|Various, Listen to the Weather|
From the title, you would think the LP Listen to the Weather is going to be an exercise in field recording-based acoustic ecology. Surprisingly it is quite lean on figurative acoustic samples and offers instead an intriguing collection of weather-inflected experimental ambient electronica.
This limited edition LP is the first release from Australian sound artist Kate Carr’s Flaming Pines label and draws on material she has collected through a web project of the same name which was part of the 2010 Ear to Earth festival in New York. Taking a new approach to the ecology genre she invited artists around the world to create pieces that included two components: (1) a sense of place created from weather data and/or a recording from the area in which they live; and (2) a sample from a song that references water. (Interestingly many of the artists chose digitally sonified data over field recording.) Through this project she hopes to “explore how water has contributed to our understanding of being human” and suggests that “these understandings will shift as our climate changes” (website).
The first track “Treading Money” by John Kanneberg utilises a figurative approach in which thunder, rain and sirens recorded in Ann Arbor, Michigan, segue out of a sustained strident synthy tone. It offers just the right amount of real world ambience floating in and under the digital soundscape drawn from dew point, humidity and wind data and the manipulation of a sample of Eddie Money’s rock classic “Walk on Water” to create something haunting and atmospheric.
Two artists chose samples from the classical canon. From Kiel, Germany, Field Rotation’s use of Händel's “Wassermusik” is not so disguised, taking a chunk of orchestral chord and pitch-shifting it to make a sombre loop, dusted with static. A serpentine melody slides around the background and occasionally there is a dramatic sting—a much darker and foreboding Watermusic than the original. On the other hand "Mer Verte" by Green Kingdom from Detroit, US, uses a sample from Debussy’s "La Mer" which is pitch-shifted, reversed and stretched to create new chordal units while maintaining the searching feel of Debussy’s original.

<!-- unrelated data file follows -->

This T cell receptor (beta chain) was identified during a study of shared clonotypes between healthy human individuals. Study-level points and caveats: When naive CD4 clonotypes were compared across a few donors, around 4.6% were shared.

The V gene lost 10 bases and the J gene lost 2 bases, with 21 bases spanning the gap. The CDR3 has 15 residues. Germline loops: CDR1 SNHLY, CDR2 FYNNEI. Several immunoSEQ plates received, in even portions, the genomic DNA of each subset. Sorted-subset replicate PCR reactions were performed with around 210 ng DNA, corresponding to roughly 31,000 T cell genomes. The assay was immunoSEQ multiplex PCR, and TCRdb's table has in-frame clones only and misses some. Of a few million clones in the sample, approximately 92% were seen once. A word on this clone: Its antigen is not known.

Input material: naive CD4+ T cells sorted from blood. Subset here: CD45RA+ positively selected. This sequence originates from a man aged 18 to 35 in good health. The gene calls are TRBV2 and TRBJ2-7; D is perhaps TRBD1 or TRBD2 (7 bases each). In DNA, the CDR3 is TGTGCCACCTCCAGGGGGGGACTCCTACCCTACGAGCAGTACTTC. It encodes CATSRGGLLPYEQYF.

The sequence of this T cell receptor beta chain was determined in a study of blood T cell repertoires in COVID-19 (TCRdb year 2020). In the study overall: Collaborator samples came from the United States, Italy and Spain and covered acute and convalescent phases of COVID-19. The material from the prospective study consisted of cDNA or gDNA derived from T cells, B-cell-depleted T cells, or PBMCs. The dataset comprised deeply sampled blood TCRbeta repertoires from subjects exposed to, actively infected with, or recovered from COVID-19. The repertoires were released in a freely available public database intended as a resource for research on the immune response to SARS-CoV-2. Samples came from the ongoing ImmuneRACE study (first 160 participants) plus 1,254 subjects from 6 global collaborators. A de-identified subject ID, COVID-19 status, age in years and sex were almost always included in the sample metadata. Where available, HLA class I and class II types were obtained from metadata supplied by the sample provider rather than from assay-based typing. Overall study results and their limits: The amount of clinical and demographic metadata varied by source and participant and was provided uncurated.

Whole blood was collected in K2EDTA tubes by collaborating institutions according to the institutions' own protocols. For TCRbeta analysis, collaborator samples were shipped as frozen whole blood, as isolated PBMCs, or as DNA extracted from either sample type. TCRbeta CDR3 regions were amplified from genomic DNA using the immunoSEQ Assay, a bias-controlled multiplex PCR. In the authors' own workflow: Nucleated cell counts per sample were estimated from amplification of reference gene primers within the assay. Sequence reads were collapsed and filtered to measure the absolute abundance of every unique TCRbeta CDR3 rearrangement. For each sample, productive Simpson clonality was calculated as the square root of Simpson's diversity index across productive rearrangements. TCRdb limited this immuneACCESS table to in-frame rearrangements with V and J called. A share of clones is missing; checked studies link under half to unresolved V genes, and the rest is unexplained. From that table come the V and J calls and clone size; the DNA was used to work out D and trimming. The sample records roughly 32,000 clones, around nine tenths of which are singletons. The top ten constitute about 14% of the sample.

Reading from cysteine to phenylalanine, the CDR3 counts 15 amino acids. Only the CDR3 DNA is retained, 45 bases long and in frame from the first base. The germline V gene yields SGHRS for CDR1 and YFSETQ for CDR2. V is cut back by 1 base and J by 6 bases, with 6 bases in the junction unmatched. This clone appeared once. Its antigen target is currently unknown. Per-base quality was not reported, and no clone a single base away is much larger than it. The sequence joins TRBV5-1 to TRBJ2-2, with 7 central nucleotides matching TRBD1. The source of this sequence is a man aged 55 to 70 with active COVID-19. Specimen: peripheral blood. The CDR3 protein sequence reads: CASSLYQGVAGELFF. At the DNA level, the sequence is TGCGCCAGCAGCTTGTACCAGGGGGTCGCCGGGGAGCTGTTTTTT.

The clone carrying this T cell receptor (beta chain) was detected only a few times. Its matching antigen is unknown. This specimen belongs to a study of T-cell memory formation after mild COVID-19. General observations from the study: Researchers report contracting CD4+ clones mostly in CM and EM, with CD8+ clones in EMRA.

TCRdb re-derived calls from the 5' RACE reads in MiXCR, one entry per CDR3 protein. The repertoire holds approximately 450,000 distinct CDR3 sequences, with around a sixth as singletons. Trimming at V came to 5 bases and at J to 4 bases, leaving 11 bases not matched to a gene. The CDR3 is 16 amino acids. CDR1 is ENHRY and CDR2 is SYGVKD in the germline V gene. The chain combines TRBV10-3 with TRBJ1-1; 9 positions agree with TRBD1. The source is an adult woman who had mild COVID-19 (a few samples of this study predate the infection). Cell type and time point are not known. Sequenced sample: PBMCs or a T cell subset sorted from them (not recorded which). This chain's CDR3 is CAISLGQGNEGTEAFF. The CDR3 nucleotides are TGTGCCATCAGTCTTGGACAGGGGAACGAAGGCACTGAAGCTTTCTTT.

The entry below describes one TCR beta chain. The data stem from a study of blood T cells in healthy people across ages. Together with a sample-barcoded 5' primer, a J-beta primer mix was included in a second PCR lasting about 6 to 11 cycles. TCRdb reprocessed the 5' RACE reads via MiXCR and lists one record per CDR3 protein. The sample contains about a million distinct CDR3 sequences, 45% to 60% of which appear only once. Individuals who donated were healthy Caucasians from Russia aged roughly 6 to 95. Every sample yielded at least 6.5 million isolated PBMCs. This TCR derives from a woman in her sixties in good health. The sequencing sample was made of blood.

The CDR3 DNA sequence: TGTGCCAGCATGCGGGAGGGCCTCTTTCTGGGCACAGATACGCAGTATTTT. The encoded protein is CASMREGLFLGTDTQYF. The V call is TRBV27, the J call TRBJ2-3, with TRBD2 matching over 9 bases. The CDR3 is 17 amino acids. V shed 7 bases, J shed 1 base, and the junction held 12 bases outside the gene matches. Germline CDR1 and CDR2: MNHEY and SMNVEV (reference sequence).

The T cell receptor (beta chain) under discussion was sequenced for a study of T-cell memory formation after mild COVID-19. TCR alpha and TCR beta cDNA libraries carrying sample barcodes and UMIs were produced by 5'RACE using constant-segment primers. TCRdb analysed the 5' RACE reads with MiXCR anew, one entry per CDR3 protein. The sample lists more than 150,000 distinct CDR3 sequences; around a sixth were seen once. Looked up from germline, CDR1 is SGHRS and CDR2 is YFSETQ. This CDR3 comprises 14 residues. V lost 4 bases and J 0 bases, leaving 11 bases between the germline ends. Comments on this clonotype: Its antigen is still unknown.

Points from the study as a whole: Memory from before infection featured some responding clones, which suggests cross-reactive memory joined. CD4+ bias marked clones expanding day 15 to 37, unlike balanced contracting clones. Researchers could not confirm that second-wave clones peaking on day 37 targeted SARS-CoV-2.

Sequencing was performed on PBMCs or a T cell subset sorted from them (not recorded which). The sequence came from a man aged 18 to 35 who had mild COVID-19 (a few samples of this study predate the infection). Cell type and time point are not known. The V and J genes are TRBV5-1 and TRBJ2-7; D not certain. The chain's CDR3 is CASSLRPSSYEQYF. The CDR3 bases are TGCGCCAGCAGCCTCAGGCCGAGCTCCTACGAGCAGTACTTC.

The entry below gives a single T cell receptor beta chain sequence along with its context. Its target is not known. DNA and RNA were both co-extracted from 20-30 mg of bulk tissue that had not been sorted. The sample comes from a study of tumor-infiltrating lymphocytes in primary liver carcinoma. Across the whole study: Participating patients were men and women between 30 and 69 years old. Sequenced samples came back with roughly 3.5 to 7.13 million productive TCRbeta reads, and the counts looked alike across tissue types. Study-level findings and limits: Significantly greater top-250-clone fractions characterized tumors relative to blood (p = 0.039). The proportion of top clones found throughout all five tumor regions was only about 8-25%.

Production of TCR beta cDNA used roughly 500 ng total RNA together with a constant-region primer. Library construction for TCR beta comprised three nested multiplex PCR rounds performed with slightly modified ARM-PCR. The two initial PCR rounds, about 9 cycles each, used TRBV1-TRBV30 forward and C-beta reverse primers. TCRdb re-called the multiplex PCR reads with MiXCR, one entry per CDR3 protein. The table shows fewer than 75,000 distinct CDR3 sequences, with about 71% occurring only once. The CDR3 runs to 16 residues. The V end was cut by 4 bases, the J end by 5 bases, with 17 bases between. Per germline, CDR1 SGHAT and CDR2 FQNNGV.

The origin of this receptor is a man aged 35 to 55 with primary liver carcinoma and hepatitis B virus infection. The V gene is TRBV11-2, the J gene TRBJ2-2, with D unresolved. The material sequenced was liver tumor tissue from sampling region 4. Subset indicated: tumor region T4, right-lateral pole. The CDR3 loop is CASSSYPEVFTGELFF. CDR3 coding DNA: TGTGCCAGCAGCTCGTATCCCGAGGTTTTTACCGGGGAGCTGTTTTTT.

From Australia’s Blue Mountains, Broken Chip offer one of the more rhythm-driven tracks “Hydrosphere.” Chime-like tones and chirpy beats are underpinned by a harmonically shifting drone and enveloped in mists of data static (dew point, relative humidity and wind direction) through which wafts the most subtle of vocals from Jessica Bailiff’s “Lakeside Blues.”
A particular highlight is Michael Tromme’s “August Drift”, which uses the rain data for the month of August over the past 16 years in Toronto, Canada and samples from the Beach Boys’ “Til I Die” and “Surfer Girl.” A big droney chord with evolving harmonics slides into guitar arpeggios, with dustings of dirt and little squirts of digital bleepery, offering a sense of a slow undulating deep-sea environment.
Kate Carr’s own track “Wait for me under the water, wait for me here” is also a highlight, with a bolder, less ambient approach. Using dollopy water samples that are treated to cavernous reverb she creates a strong rhythmic drive, over which plays a pizzicato melody snatched from the Sugar Cubes’ “Water.” Digital insects and delayed beeps and bops play out a pattern reminiscent of raindrops falling from different heights. It walks the fine line between figurative and abstract, which is totally absorbing.
From Manchester, UK, the Boats’ “10” offers a tangible sense of place, using samples from the Rochdale Canal which are twisted into dark, bubbly percussion lines, through which a sludgey drone drawn from Tar Water’s “Water Sample” cuts a path. Similarly Letna’s “Kisa Pada” utilises a sympathetic sample, a pretty guitar figure from Stina Nordernstam’s “And she closed her eyes” which plays delicately with the drip drop rhythms of Paris rain. The final track “The Abbey Grounds” by Model Citizen draws on a field recording of a stream from Gwespyr North Wales and Bob Dylan’s “Shelter from the Storm.” Its dark discordant sense of drama conjures a strong sense of place and a fitting conclusion to the album.
As a whole, the tracks on Listen to the Weather display a homogeneity of structural approach, with most artists favouring an introductory drone, a scattering of digital debris (the results of the weather data sonification) followed by the interplay of melodic material drawn from the mostly well-disguised song sample. However the manipulation of this harmonic material offers many surprises and makes this album a particularly pleasurable listening experience and an interesting addition to the area of ecologically focused sound practice.
These 11 tracks and many more can be found on Kate Carr’s Listen to the Weather site: www.listentotheweather.com
© Gail Priest; for permission to reproduce apply to firstname.lastname@example.org